Discover how Jorgensen Bikes Ltd turned their dream into reality with SCIMIA, gaining invaluable knowledge and funding to produce a unique prototype.
Based in Stoke-on-Trent, Jorgensen Bikes Ltd aspires to revolutionise the cycling landscape worldwide. Despite financial constraints and expertise gaps, Founder and CEO, Josh Jorgensen, discovered that without the additional support, he would have likely had to repurpose existing bike parts to create a prototype, a solution that wouldn't have offered the unique edge he envisaged for Jorgensen Bikes.
That is when he discovered Staffordshire University's fully-funded* Staffordshire Connected & Intelligent Mobility Innovation Accelerator (SCIMIA) programme to bring his innovative prototype closer to reality.
Identifying the potential of SCIMIA's dedicated project, Jorgensen Bikes took the opportunity to work collaboratively with Staffordshire University.
Fully Funded Business Support
Josh discovered the SCIMIA programme when he attended Staffordshire University's Innovation Surgery. Business Engagement Development Officer, Jordan Everall, walked Josh through the possibilities with the SCIMIA programme. The programme provided not only financial aid but also access to a skilled student Innovation Consultant and an academic Innovation Advisor to help develop a prototype.
James Bennett, a Staffordshire University graduate and student Innovation Consultant, became a critical part of this collaboration. Operating from the Incubator and Hatchery spaces of the Innovation Enterprise Zone (IEZ), James worked hand-in-hand with Jorgensen Bikes, tapping into Bhavesh Patel's academic expertise whenever he required further support or information. As part of the offering, James was also able to work with the University's technical specialists at the Smart Zone to work with specialist machines, such as laser cutters.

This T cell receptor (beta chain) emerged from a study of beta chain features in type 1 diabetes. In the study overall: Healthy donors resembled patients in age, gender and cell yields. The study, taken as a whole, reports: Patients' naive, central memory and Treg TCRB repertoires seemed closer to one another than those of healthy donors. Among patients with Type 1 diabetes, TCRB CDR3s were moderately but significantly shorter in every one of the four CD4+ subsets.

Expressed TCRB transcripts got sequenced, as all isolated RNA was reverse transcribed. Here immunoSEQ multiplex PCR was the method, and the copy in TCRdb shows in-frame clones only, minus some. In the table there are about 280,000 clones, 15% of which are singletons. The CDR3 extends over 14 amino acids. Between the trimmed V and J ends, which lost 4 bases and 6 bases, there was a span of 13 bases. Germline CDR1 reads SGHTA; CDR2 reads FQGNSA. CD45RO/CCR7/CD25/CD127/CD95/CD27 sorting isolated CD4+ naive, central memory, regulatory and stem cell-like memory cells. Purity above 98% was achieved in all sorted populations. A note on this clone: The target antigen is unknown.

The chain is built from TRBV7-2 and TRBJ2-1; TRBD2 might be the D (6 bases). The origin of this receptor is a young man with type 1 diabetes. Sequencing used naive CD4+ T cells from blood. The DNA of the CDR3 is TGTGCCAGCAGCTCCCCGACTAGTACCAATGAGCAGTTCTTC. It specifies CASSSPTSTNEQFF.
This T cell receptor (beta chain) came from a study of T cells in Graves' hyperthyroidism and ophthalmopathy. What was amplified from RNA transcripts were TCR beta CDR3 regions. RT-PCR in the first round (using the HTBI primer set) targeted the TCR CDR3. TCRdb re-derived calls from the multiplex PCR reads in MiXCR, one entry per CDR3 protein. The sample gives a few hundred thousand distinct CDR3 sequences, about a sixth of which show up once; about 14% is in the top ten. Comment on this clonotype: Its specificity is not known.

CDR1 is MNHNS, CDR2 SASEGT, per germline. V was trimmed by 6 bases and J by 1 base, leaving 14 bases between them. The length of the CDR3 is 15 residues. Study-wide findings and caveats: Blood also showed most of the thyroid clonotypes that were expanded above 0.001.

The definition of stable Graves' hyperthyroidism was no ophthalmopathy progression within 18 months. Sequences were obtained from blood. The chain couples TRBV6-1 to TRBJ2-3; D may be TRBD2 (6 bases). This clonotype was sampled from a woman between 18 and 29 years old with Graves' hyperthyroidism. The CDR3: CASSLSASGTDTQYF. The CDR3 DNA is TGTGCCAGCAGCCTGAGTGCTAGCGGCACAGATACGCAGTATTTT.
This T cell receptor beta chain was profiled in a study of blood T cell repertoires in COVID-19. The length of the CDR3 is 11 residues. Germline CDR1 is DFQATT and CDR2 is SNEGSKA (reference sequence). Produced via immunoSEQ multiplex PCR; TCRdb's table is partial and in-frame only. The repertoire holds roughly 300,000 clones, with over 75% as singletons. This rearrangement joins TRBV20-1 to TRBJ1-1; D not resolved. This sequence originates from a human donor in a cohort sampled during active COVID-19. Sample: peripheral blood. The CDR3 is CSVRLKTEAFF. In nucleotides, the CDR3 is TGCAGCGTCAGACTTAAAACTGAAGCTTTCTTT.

The SCIMIA programme's ethos is about mutual benefit; by matching businesses with students based on industry experience and education, all parties involved can reap substantial benefits.
This successful partnership led to the production of a fully realised physical prototype. The Staffordshire University team offered technical assistance through IEZ's Smart Zone, contributing to the development of critical components such as the wooden jig that was used to clamp and weld the frame tubes together with a laser cutter. The prototype also underwent necessary heat treatment processes.
James not only benefitted from the practical experience, but he also found himself receiving job offers thanks to his involvement in the programme. Moreover, he honed his independent problem-solving skills and time management.
According to Alastair Dawes, Director of Business, Development and Enterprise at Staffordshire University, one of the most significant benefits businesses like Jorgensen Bikes can obtain from partnering with Staffordshire University is access to a diverse range of expertise, customised to meet specific needs. When a business student and academic to ensure everyone reaps benefits
From Josh's perspective, the SCIMIA programme not only made his dream a reality through financial assistance but also provided invaluable knowledge and wisdom, ensuring the project's success. Jorgensen Bikes strongly recommends other businesses explore the business support provided by Staffordshire University, allowing them to turn their dreams into tangible products or services.
*Staffordshire Connected & Intelligent Mobility Innovation Accelerator (SCIMIA) is part funded by the European Regional Development Fund 2014 -2020
The positive impact that James had on the company was that he helped make my dream a reality. I wouldn't be able to create a bespoke prototype if it wasn't for him. I would have probably had to get existing bike parts to create a prototype which wouldn't have been totally unique for Jorgensen Bikes.